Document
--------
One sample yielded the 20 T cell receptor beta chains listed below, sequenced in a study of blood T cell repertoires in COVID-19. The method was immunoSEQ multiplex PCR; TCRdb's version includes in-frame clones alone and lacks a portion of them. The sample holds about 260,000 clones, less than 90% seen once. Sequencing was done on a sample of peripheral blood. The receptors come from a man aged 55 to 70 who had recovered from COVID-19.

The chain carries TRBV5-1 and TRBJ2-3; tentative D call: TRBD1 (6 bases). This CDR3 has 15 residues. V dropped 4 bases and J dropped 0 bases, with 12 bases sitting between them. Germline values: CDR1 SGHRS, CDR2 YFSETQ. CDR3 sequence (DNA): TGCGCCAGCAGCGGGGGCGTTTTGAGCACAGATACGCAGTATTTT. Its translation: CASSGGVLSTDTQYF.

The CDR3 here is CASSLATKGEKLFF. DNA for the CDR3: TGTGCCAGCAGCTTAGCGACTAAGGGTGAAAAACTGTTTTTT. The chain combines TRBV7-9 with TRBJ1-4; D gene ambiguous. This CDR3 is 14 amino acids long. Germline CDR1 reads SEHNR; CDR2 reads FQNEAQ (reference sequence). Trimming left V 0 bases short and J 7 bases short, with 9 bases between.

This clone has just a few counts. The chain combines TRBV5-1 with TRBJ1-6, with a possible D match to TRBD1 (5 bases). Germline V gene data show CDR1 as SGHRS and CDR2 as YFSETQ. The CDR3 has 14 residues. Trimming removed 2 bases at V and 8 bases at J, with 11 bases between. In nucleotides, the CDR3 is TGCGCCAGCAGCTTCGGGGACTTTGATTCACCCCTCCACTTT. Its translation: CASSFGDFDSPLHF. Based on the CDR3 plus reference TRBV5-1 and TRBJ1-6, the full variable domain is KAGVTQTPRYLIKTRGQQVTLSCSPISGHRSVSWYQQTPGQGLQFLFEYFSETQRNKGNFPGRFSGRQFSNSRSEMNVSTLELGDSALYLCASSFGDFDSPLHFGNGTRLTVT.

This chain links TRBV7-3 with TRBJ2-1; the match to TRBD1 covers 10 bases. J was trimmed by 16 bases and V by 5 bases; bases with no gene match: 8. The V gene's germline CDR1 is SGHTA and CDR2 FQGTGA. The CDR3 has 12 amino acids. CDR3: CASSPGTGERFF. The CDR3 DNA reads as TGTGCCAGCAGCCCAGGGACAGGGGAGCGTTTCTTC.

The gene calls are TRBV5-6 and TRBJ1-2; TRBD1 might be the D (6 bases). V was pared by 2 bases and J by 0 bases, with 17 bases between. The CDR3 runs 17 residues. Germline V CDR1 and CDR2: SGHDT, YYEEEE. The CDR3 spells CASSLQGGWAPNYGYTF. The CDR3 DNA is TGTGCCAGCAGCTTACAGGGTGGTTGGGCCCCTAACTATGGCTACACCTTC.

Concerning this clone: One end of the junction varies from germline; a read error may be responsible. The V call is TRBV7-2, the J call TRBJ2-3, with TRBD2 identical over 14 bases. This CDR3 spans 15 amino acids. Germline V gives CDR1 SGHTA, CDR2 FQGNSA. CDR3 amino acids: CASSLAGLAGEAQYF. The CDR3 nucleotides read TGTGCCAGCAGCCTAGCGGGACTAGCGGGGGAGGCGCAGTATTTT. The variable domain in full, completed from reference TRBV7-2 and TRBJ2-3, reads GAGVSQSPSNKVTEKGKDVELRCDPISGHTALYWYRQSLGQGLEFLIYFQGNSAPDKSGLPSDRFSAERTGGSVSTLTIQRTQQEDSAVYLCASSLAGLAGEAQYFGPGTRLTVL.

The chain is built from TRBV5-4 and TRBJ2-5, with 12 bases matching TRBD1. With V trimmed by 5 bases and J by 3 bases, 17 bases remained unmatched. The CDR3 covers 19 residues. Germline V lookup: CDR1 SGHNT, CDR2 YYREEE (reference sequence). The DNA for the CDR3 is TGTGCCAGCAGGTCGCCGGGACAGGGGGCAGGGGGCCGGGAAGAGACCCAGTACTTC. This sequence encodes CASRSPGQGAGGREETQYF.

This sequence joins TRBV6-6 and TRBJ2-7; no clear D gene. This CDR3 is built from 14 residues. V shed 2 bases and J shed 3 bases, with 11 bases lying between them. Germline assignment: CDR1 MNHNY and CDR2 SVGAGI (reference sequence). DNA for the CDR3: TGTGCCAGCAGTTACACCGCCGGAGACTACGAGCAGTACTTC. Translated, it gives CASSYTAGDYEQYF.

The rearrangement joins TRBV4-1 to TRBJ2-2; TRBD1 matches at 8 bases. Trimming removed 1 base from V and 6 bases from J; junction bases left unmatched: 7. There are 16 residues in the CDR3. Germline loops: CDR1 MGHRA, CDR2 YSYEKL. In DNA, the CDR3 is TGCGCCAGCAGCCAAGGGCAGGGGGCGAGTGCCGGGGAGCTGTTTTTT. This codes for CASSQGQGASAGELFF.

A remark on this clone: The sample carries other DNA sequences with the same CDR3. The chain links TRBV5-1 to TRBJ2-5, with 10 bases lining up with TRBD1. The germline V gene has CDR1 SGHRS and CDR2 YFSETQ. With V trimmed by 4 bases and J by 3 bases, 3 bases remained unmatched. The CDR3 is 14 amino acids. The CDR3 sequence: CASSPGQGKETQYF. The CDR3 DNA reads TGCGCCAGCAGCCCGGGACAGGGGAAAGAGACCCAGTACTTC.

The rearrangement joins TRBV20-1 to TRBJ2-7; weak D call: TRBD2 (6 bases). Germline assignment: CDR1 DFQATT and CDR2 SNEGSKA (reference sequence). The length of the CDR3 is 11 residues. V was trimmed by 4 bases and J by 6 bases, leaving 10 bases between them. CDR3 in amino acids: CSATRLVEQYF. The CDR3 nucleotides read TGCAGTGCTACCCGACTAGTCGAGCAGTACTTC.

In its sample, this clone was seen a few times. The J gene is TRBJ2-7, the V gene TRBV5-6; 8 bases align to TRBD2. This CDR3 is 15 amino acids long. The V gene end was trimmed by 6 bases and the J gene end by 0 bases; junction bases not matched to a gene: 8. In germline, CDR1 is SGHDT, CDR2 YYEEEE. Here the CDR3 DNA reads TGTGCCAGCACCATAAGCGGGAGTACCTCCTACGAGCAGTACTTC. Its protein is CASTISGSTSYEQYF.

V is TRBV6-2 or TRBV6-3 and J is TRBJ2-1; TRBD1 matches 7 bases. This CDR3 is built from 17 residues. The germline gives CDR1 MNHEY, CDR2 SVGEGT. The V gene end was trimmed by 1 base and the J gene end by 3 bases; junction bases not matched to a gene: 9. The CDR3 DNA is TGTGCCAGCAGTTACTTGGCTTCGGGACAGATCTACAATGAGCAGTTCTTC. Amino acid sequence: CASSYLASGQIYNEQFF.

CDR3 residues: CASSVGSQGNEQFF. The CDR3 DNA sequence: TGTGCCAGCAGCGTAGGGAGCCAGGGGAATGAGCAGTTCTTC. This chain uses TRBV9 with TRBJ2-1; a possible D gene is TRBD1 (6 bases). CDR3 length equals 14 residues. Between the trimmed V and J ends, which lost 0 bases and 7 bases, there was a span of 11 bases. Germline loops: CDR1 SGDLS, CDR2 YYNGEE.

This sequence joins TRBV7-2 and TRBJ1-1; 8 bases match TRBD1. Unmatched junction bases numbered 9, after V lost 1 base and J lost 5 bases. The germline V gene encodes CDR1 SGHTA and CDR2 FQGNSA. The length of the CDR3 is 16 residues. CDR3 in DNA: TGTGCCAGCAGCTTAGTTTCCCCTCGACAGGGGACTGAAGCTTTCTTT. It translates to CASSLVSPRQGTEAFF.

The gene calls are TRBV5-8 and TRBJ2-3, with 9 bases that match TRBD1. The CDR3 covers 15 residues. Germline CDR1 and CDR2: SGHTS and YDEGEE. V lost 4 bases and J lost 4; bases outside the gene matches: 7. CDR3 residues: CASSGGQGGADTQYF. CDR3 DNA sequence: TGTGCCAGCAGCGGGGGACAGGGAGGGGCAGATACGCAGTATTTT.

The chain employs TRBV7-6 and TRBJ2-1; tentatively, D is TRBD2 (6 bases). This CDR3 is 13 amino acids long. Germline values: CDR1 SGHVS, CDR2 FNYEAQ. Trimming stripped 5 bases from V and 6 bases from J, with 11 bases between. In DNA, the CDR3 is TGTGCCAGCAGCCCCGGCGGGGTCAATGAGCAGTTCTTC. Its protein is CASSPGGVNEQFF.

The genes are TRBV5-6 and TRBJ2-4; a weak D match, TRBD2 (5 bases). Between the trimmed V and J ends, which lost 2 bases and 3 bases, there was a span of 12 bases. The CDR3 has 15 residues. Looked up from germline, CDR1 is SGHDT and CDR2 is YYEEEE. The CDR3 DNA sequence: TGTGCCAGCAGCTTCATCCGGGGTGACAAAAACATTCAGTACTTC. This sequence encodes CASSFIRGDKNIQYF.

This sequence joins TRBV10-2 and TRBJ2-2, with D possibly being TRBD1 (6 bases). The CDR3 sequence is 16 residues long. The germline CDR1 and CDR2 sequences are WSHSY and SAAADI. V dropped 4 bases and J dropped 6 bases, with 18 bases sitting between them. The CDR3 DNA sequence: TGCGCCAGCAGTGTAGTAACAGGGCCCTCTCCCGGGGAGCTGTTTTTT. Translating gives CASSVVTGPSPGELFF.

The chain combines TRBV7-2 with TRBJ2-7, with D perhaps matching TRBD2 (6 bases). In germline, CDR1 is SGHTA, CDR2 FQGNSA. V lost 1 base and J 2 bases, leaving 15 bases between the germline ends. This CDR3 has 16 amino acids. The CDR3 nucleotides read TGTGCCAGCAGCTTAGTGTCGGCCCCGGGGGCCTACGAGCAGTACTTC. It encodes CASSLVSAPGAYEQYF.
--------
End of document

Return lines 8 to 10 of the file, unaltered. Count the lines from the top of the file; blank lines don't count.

The chain is built from TRBV5-4 and TRBJ2-5, with 12 bases matching TRBD1. With V trimmed by 5 bases and J by 3 bases, 17 bases remained unmatched. The CDR3 covers 19 residues. Germline V lookup: CDR1 SGHNT, CDR2 YYREEE (reference sequence). The DNA for the CDR3 is TGTGCCAGCAGGTCGCCGGGACAGGGGGCAGGGGGCCGGGAAGAGACCCAGTACTTC. This sequence encodes CASRSPGQGAGGREETQYF.

This sequence joins TRBV6-6 and TRBJ2-7; no clear D gene. This CDR3 is built from 14 residues. V shed 2 bases and J shed 3 bases, with 11 bases lying between them. Germline assignment: CDR1 MNHNY and CDR2 SVGAGI (reference sequence). DNA for the CDR3: TGTGCCAGCAGTTACACCGCCGGAGACTACGAGCAGTACTTC. Translated, it gives CASSYTAGDYEQYF.

The rearrangement joins TRBV4-1 to TRBJ2-2; TRBD1 matches at 8 bases. Trimming removed 1 base from V and 6 bases from J; junction bases left unmatched: 7. There are 16 residues in the CDR3. Germline loops: CDR1 MGHRA, CDR2 YSYEKL. In DNA, the CDR3 is TGCGCCAGCAGCCAAGGGCAGGGGGCGAGTGCCGGGGAGCTGTTTTTT. This codes for CASSQGQGASAGELFF.